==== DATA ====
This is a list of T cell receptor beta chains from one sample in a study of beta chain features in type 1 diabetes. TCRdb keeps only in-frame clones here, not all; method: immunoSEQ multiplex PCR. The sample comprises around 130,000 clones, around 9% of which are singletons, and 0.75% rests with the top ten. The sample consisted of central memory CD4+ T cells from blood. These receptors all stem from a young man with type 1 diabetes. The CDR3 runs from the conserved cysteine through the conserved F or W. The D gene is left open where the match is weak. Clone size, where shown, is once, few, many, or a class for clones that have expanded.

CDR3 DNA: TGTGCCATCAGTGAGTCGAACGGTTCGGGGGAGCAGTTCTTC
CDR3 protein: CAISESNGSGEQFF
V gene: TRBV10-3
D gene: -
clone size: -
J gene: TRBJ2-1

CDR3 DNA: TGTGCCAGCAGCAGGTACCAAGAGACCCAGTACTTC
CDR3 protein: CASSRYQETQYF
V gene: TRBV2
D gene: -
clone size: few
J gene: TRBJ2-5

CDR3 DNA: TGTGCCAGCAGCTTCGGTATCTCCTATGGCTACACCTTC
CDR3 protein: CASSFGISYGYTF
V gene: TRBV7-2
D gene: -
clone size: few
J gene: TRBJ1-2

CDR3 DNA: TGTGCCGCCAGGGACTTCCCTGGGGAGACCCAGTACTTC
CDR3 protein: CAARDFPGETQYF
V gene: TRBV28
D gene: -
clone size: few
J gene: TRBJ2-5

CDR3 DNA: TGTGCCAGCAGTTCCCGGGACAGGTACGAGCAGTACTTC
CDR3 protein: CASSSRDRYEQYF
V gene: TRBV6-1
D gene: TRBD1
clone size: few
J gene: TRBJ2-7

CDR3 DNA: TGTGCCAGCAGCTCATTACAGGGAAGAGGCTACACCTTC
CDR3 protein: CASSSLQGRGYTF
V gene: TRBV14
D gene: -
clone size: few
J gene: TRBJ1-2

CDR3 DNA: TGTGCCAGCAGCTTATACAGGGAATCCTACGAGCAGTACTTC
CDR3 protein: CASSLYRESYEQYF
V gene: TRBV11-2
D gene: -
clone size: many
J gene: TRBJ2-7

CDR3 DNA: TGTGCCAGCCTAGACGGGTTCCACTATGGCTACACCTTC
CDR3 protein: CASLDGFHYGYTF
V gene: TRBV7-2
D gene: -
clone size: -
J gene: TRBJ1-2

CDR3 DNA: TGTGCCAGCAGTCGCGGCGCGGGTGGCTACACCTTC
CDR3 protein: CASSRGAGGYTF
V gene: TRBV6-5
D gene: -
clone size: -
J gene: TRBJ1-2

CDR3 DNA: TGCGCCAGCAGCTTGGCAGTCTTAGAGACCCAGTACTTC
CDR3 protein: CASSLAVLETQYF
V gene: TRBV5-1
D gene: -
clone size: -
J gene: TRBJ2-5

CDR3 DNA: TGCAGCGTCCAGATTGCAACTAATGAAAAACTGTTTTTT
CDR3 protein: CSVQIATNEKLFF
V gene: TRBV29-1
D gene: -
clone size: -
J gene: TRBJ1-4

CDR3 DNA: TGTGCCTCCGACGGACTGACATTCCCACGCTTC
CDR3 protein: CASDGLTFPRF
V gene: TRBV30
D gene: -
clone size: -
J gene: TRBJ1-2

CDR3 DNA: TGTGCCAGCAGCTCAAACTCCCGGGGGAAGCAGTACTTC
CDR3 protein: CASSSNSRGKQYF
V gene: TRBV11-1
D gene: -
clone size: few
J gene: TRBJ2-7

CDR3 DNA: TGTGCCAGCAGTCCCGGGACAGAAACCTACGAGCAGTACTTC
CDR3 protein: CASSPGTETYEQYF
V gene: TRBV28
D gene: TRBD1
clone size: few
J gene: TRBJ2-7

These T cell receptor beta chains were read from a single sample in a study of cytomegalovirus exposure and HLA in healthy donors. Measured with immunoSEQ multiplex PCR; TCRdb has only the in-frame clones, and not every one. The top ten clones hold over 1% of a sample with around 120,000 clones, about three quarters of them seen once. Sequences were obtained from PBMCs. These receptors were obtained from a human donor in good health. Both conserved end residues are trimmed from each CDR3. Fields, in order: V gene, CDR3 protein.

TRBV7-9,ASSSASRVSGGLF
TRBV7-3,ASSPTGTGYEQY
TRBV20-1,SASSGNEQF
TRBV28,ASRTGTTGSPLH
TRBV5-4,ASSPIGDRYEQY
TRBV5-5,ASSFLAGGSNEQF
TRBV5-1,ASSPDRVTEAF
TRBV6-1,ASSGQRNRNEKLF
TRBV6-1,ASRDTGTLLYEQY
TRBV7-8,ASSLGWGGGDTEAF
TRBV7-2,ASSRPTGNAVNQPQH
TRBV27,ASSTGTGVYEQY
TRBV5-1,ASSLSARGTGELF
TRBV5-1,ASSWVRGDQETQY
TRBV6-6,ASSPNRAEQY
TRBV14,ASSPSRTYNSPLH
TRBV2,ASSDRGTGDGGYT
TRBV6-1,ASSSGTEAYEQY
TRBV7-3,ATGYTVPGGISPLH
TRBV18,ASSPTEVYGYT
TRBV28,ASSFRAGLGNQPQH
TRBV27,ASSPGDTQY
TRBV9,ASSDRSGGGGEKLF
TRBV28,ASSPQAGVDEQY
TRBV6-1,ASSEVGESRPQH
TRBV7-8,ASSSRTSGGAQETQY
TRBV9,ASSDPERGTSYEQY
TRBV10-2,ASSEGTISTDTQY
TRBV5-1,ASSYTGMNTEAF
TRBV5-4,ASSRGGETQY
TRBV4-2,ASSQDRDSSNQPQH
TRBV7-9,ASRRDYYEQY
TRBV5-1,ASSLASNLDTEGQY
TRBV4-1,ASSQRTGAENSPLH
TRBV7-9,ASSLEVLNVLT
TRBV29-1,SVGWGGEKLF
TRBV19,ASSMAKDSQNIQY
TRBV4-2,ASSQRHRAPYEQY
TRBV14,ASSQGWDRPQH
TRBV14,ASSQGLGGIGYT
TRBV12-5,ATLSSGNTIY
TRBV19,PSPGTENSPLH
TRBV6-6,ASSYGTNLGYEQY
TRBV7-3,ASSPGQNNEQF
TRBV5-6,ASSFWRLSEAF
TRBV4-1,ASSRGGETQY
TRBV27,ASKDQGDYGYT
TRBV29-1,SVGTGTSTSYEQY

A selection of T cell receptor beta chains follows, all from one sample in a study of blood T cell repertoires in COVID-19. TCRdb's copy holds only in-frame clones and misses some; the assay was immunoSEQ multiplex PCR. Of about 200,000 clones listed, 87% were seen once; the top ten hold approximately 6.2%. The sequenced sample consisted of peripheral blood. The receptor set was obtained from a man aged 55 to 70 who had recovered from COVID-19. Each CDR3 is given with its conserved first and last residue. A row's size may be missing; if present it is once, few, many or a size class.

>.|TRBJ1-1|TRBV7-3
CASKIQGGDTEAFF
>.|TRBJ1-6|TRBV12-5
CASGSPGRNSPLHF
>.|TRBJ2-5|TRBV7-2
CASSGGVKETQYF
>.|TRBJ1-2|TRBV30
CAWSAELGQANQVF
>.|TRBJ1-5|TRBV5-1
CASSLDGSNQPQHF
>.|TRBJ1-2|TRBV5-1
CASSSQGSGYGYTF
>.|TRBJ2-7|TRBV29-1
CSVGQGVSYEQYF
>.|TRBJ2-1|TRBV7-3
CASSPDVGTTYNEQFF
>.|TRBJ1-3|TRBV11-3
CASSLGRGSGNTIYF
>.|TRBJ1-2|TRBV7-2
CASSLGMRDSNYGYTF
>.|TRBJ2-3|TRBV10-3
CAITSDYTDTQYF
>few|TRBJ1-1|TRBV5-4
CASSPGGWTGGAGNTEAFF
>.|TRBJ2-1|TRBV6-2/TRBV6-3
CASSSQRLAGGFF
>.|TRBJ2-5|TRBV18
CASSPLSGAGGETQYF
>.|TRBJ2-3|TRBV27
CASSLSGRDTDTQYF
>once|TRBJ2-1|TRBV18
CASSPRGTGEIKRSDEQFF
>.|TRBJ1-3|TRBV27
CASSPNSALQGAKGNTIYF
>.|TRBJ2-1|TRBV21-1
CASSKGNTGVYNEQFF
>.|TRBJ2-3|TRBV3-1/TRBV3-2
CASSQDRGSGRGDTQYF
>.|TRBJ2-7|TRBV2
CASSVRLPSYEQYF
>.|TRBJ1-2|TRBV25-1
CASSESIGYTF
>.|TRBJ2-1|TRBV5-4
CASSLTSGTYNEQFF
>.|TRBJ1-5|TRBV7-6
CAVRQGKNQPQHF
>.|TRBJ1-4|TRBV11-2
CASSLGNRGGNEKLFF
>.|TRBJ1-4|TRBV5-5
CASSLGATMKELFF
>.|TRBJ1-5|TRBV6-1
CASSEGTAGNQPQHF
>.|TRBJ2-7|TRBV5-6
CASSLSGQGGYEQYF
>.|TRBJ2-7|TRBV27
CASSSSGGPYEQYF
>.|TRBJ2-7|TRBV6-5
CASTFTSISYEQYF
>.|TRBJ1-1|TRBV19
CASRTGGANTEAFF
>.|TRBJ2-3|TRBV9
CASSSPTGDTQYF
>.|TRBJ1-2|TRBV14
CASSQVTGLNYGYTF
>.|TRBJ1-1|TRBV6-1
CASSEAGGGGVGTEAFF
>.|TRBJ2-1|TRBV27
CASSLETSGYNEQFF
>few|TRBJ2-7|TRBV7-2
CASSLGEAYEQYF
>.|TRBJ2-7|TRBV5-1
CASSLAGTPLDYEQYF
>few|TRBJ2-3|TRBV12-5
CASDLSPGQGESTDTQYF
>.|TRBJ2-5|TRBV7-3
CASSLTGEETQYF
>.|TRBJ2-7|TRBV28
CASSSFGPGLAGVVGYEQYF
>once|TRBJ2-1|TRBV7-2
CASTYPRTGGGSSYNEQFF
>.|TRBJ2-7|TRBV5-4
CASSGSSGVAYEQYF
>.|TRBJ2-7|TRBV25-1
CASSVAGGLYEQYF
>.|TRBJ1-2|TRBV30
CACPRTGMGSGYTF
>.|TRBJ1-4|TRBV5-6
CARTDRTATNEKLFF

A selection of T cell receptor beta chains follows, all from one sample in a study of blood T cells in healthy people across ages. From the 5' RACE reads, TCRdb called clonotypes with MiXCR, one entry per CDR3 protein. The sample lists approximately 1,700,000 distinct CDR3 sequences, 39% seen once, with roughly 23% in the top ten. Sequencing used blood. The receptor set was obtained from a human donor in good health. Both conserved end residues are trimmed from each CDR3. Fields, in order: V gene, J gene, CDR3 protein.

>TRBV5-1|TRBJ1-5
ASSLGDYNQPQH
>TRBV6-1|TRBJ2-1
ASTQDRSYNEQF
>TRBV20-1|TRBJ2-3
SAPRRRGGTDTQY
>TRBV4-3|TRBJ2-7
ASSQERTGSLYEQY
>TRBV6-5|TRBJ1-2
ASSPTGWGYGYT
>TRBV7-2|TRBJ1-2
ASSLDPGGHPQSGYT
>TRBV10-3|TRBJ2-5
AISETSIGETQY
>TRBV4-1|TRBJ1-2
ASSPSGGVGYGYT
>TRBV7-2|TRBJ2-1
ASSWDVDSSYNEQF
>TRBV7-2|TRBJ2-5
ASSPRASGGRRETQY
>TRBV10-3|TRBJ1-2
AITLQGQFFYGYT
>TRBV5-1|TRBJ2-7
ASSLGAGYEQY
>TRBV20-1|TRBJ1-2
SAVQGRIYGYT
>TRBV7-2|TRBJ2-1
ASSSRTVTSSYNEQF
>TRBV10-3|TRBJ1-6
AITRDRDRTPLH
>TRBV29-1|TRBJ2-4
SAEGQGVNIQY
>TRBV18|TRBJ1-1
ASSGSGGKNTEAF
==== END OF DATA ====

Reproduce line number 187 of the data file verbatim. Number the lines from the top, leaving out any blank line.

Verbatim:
CASSEGTAGNQPQHF